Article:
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The Benefits Of Massage For Your Wellbeing

The benefits of massage for your wellbeing. Photo by Prostock-studio

If you’ve ever had the pleasure of going to a salon or spa and enjoying a massage, then you’re probably already reminiscing about the feel-good pressure and deep relaxation you felt during and after your treatment. Massage is one of the fastest and most effective ways of relieving tension in your muscles, but you don’t have to visit a spa to feel the benefits. Self-massage, at home, is equally beneficial and effective for easing muscle tension and releasing those feel-good hormones that can give you an extra boost.

Sending signals to de-stress

The busyness of modern life means that for many of us our sympathetic system is always ‘on.’ This is the part of the body that is activated during stress, controls the fight or flight response and can cause irreparable damage and disease if it becomes a continuous way of life.

Massage, however, can help to switch the sympathetic system off and turn the parasympathetic system on. This is the part of the body that controls the relaxation response, slows the heartbeat and decreases blood pressure. According to research, massage can alleviate and even prevent the symptoms of many conditions, from anxiety to insomnia, from occurring.

The power of massage lies in its ability to impact every system in our body, beginning with our largest organ – our skin. The skin is filled with nerve endings, sensors, capillaries and connective tissue. When we receive a massage, or self-massage, the pressure sends signals from the nerve cells in the skin to the brain. This promotes the release of feel-good hormones dopamine, oxytocin and serotonin that generates a feeling of overall wellbeing and deep relaxation.

Massage away the day

By mindfully taking the time to self-massage different areas of the body, from the head all the way down to the feet, it’s possible to not only reduce anxiety and the levels of stress hormones adrenaline, cortisol and norepinephrine, but also physically improve skin tone, joint mobility, lymphatic drainage and circulation.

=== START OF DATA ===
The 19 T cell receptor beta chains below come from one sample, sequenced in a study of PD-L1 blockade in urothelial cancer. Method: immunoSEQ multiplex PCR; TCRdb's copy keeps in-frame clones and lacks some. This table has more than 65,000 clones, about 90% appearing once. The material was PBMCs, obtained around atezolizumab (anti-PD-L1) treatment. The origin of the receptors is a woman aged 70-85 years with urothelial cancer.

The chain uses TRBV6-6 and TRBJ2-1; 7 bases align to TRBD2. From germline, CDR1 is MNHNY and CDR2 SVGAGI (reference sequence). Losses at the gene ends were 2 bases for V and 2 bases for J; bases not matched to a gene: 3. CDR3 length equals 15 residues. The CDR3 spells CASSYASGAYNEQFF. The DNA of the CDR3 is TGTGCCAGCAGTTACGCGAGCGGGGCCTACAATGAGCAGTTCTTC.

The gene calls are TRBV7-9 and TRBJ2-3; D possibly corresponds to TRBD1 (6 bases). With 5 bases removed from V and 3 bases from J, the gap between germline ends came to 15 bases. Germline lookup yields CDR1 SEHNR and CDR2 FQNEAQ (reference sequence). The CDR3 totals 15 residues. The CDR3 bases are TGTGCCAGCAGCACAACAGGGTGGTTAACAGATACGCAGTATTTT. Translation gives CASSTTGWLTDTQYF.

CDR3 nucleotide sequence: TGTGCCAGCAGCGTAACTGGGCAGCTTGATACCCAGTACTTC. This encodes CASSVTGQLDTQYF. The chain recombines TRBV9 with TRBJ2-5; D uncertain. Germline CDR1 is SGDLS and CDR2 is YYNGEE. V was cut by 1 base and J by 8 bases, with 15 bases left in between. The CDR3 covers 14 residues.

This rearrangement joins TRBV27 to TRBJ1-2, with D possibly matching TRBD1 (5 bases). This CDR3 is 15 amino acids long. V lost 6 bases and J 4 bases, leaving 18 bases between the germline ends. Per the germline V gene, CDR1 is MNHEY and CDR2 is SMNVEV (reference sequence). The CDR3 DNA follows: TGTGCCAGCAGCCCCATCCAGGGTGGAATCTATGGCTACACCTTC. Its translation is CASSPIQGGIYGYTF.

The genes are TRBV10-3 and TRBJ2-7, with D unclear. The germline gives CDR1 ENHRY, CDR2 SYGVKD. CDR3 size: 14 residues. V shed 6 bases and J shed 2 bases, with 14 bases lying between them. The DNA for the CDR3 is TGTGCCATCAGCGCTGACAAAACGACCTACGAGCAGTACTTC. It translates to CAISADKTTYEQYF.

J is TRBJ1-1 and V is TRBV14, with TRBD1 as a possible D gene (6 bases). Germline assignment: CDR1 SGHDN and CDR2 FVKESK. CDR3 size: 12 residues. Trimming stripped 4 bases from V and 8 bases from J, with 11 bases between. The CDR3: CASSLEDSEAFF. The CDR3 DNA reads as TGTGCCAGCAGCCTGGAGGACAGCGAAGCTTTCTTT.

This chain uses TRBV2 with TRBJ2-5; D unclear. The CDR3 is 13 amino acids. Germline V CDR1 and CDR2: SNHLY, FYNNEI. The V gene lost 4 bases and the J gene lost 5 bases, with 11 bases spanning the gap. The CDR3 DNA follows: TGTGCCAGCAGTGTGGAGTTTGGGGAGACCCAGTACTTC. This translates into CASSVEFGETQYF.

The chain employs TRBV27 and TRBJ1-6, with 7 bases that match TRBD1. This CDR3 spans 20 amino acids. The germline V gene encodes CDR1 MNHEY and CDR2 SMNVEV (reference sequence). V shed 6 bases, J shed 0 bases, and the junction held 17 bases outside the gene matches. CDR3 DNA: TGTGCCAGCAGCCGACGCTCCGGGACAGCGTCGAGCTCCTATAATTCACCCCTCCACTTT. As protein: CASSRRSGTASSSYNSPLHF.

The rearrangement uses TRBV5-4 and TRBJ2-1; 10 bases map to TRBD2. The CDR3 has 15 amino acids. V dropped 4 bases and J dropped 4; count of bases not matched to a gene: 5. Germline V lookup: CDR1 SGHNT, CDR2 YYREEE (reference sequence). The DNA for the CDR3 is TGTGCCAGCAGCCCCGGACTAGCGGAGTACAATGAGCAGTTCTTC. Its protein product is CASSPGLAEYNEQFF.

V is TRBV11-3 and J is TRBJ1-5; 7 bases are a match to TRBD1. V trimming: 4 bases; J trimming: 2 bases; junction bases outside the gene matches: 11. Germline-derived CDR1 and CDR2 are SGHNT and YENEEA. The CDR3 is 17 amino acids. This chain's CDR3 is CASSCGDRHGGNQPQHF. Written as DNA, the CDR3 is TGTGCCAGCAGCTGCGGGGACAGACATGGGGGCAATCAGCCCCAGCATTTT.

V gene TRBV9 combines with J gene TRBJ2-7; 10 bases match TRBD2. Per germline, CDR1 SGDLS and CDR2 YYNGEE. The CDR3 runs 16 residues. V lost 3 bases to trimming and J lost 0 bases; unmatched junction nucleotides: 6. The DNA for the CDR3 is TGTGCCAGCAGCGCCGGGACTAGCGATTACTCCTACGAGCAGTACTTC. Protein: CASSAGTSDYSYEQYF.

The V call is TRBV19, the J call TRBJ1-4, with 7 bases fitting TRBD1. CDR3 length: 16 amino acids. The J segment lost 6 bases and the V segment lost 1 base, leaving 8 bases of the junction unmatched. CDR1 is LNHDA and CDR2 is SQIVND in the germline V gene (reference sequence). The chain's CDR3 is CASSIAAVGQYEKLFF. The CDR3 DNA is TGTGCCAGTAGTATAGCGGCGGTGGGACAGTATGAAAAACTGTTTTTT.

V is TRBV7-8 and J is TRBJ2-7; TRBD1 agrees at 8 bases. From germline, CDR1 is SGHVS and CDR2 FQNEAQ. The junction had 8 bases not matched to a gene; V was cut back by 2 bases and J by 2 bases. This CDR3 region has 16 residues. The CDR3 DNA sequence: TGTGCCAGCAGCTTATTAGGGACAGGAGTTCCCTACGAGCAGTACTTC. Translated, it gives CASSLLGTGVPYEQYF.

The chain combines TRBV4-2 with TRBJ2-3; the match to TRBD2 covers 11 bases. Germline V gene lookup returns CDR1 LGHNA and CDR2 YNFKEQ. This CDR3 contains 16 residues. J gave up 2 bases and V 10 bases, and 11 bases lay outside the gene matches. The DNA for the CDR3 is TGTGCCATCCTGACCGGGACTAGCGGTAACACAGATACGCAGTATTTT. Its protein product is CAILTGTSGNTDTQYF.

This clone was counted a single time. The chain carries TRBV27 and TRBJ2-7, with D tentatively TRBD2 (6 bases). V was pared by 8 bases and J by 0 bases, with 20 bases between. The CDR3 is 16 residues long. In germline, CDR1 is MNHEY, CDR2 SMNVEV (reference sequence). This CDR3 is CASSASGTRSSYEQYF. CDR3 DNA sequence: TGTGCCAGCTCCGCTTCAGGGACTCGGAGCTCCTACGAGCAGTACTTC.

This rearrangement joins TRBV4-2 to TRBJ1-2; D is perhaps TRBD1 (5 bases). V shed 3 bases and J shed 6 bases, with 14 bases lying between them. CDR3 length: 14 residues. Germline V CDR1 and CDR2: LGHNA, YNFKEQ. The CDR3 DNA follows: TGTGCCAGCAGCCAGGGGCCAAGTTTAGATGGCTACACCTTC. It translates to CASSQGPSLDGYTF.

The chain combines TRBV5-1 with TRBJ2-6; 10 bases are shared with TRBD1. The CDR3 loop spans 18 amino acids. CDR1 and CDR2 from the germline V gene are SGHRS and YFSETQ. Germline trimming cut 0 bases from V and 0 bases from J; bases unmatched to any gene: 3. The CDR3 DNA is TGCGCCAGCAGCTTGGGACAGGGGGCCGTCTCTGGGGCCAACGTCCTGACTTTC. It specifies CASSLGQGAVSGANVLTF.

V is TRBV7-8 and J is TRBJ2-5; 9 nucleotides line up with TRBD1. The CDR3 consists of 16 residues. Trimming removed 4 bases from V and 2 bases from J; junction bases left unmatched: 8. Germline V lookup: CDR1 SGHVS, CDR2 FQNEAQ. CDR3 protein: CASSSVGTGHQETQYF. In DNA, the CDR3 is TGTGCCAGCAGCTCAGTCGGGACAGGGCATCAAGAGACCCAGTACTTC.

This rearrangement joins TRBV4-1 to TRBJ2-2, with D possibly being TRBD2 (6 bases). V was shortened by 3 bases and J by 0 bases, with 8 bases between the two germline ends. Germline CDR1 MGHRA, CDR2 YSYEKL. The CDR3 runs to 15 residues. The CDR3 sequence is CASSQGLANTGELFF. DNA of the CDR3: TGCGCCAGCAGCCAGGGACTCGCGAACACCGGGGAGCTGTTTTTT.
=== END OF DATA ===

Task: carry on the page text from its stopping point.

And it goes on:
When it comes to skin health, improved circulation can help to improve skin elasticity and nourishment, while the act of massaging can exfoliate dead skin cells and promote cell turnover. Meanwhile, a scalp self-massage stimulates sebaceous glands, which is beneficial for dry scalp, hair follicles and can improve the condition of both scalp and hair.

Massage for better mental and physical health

There’s no doubt that massage is beneficial for all systems of our body from our skin and digestive health to our muscles, circulation and mental wellbeing. While it may be more enjoyable to book into your local spa, the benefits may be enjoyed daily through self-massage techniques that promote overall good health.

Settle down to self-massage

Take a quiet time of day, perhaps after work or before you go to bed to create a peaceful environment around you. Then decide on the part of your body that you feel needs a massage – perhaps it’s your face, your scalp or another area. Remember, massaging one area of your body will still positively impact your body as a whole.

Choose an appropriate oil and rub a few drops between the palms of your hands before gently using your fingertips to start your massage. Close your eyes if you prefer and alternate the pressure as suits.

Have you tried massage for your wellbeing, what did you think?

We’d love for you to tell us in a comment below!


Source:

https://www.betterhealth.vic.gov.au/health/conditionsandtreatments/massage

https://www.sensemassage.co.uk/blog/75-the-physiological-effects-of-massage-on-the-body

https://handsonhealthnc.com/blog/how-massage-therapy-helps-to-regulate-the-autonomic-nervous-system-2014/

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